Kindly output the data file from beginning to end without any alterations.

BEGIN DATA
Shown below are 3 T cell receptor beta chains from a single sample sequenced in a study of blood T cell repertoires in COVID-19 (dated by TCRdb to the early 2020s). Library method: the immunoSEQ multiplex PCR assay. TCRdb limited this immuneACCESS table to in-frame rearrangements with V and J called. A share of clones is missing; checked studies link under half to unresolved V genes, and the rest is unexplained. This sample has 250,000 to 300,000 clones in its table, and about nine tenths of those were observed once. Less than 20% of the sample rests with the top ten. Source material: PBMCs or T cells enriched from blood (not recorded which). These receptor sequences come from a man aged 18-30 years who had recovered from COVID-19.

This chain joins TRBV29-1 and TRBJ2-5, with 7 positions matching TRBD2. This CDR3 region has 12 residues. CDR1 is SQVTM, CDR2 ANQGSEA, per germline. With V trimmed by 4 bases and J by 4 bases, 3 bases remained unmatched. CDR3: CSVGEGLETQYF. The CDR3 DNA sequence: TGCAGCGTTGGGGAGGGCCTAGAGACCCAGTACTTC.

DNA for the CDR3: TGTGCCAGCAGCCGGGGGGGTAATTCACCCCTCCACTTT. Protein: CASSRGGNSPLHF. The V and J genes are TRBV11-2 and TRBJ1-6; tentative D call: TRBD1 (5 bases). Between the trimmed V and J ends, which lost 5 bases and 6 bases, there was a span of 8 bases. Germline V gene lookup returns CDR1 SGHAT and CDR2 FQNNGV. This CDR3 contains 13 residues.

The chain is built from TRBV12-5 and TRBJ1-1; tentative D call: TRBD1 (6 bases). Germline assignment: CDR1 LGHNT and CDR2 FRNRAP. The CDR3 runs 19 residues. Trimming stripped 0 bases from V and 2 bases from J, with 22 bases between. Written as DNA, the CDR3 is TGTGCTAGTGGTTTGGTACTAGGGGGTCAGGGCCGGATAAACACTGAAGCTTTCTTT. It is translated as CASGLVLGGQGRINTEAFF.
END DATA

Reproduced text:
Shown below are 3 T cell receptor beta chains from a single sample sequenced in a study of blood T cell repertoires in COVID-19 (dated by TCRdb to the early 2020s). Library method: the immunoSEQ multiplex PCR assay. TCRdb limited this immuneACCESS table to in-frame rearrangements with V and J called. A share of clones is missing; checked studies link under half to unresolved V genes, and the rest is unexplained. This sample has 250,000 to 300,000 clones in its table, and about nine tenths of those were observed once. Less than 20% of the sample rests with the top ten. Source material: PBMCs or T cells enriched from blood (not recorded which). These receptor sequences come from a man aged 18-30 years who had recovered from COVID-19.

This chain joins TRBV29-1 and TRBJ2-5, with 7 positions matching TRBD2. This CDR3 region has 12 residues. CDR1 is SQVTM, CDR2 ANQGSEA, per germline. With V trimmed by 4 bases and J by 4 bases, 3 bases remained unmatched. CDR3: CSVGEGLETQYF. The CDR3 DNA sequence: TGCAGCGTTGGGGAGGGCCTAGAGACCCAGTACTTC.

DNA for the CDR3: TGTGCCAGCAGCCGGGGGGGTAATTCACCCCTCCACTTT. Protein: CASSRGGNSPLHF. The V and J genes are TRBV11-2 and TRBJ1-6; tentative D call: TRBD1 (5 bases). Between the trimmed V and J ends, which lost 5 bases and 6 bases, there was a span of 8 bases. Germline V gene lookup returns CDR1 SGHAT and CDR2 FQNNGV. This CDR3 contains 13 residues.

The chain is built from TRBV12-5 and TRBJ1-1; tentative D call: TRBD1 (6 bases). Germline assignment: CDR1 LGHNT and CDR2 FRNRAP. The CDR3 runs 19 residues. Trimming stripped 0 bases from V and 2 bases from J, with 22 bases between. Written as DNA, the CDR3 is TGTGCTAGTGGTTTGGTACTAGGGGGTCAGGGCCGGATAAACACTGAAGCTTTCTTT. It is translated as CASGLVLGGQGRINTEAFF.